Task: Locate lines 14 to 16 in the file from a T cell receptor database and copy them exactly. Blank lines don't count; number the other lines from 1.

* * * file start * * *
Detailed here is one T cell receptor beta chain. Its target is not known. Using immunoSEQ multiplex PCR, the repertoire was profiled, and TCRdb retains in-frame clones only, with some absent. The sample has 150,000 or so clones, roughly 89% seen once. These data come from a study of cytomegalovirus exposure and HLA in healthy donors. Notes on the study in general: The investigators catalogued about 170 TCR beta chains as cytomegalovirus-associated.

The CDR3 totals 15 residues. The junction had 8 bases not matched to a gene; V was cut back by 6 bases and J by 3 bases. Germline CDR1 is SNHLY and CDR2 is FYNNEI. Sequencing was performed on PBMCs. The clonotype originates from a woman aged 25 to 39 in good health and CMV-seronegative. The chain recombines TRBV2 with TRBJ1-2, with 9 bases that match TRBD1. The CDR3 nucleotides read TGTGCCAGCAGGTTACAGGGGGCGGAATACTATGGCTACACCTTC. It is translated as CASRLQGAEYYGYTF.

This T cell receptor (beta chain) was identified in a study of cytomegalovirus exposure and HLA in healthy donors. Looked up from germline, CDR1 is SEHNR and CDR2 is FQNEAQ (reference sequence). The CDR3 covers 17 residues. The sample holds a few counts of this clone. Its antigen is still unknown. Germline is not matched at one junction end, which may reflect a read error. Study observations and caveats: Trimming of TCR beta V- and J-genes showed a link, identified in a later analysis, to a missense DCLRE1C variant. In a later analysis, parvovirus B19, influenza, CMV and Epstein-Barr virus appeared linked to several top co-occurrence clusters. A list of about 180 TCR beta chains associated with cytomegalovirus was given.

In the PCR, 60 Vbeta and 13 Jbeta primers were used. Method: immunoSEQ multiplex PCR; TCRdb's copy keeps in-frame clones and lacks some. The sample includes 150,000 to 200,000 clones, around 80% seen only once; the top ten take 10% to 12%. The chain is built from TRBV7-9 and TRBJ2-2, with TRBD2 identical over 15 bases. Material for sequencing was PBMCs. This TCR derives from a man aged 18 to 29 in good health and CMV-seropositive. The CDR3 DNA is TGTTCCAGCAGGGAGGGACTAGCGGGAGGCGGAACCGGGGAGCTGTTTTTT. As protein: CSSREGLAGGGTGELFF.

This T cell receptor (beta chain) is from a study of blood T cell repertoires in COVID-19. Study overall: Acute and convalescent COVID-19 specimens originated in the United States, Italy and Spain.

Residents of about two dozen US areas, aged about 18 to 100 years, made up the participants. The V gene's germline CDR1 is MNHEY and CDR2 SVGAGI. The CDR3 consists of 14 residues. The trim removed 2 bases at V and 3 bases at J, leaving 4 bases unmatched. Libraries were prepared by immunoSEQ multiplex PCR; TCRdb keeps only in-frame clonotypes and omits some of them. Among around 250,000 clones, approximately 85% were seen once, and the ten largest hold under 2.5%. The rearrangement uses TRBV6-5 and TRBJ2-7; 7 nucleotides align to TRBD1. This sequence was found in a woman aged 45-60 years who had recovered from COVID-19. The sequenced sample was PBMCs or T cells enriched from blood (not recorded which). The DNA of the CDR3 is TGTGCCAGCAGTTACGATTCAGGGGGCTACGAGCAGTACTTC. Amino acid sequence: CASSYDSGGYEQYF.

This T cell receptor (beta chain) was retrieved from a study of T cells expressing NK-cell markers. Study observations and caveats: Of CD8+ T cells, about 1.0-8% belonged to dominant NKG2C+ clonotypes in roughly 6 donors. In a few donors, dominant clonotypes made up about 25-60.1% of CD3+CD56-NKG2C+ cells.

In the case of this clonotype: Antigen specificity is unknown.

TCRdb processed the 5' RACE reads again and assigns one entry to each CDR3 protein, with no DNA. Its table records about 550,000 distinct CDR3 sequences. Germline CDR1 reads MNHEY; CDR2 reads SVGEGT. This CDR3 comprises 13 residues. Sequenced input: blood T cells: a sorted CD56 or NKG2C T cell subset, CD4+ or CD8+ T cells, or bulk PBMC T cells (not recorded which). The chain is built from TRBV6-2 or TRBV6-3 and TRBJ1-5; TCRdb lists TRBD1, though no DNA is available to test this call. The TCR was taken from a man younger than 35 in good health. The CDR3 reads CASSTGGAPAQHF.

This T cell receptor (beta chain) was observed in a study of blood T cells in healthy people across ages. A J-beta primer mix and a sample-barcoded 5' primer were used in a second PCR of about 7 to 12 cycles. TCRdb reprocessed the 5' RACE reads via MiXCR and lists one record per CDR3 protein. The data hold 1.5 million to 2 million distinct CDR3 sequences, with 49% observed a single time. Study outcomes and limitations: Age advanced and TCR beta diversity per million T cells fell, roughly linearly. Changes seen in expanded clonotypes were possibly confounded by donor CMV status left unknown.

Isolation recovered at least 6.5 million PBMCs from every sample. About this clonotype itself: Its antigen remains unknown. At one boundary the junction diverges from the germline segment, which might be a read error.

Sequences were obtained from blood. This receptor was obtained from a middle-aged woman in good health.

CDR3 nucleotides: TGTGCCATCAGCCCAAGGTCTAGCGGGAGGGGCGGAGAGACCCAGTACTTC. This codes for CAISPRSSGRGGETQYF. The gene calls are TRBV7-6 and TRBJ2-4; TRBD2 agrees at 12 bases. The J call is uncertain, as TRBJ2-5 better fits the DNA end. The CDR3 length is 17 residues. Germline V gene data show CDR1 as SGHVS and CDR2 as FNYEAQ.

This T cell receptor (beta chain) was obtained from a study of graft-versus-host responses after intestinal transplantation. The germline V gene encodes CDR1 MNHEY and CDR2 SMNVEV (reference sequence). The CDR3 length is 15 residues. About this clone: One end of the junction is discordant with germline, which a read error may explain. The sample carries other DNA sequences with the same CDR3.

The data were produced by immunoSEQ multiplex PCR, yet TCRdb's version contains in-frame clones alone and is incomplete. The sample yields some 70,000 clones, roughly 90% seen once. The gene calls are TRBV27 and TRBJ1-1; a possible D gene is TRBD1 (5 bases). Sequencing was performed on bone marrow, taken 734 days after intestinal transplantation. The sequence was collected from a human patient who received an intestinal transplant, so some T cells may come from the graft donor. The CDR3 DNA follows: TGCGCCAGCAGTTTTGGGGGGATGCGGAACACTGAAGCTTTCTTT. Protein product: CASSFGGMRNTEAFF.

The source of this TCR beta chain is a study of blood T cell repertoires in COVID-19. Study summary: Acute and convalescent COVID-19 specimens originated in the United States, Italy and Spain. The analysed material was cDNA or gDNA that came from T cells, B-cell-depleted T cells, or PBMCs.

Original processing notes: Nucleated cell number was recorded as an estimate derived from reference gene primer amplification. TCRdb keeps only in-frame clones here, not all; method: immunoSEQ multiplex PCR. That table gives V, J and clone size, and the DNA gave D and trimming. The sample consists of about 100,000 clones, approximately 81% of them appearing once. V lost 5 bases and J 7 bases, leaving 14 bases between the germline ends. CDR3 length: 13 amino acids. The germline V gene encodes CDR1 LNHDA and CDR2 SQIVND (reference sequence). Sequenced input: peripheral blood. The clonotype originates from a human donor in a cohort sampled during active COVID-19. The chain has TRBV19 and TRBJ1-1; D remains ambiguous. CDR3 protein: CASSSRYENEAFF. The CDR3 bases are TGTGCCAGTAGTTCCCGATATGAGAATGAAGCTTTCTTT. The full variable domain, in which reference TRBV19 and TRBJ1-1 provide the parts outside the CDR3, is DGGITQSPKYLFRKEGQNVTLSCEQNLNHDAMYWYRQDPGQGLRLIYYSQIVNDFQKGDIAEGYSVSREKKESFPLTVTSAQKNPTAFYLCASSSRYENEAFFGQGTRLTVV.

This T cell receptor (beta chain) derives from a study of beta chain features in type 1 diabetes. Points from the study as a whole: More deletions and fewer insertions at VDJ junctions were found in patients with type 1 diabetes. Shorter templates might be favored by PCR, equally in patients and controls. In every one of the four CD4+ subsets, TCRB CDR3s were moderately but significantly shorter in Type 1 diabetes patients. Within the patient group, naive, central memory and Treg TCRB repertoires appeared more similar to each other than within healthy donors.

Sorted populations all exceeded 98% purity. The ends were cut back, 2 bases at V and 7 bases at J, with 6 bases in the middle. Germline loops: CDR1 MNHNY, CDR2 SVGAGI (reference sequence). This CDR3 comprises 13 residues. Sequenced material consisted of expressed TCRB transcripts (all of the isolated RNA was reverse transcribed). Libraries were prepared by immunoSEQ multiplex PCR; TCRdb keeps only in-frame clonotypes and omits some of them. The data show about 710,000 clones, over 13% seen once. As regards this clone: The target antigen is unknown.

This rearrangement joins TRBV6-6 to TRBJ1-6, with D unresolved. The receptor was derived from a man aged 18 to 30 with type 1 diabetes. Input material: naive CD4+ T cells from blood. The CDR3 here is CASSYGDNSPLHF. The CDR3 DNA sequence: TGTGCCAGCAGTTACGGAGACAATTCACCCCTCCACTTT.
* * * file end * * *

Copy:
This T cell receptor (beta chain) was obtained from a study of graft-versus-host responses after intestinal transplantation. The germline V gene encodes CDR1 MNHEY and CDR2 SMNVEV (reference sequence). The CDR3 length is 15 residues. About this clone: One end of the junction is discordant with germline, which a read error may explain. The sample carries other DNA sequences with the same CDR3.

The data were produced by immunoSEQ multiplex PCR, yet TCRdb's version contains in-frame clones alone and is incomplete. The sample yields some 70,000 clones, roughly 90% seen once. The gene calls are TRBV27 and TRBJ1-1; a possible D gene is TRBD1 (5 bases). Sequencing was performed on bone marrow, taken 734 days after intestinal transplantation. The sequence was collected from a human patient who received an intestinal transplant, so some T cells may come from the graft donor. The CDR3 DNA follows: TGCGCCAGCAGTTTTGGGGGGATGCGGAACACTGAAGCTTTCTTT. Protein product: CASSFGGMRNTEAFF.

The source of this TCR beta chain is a study of blood T cell repertoires in COVID-19. Study summary: Acute and convalescent COVID-19 specimens originated in the United States, Italy and Spain. The analysed material was cDNA or gDNA that came from T cells, B-cell-depleted T cells, or PBMCs.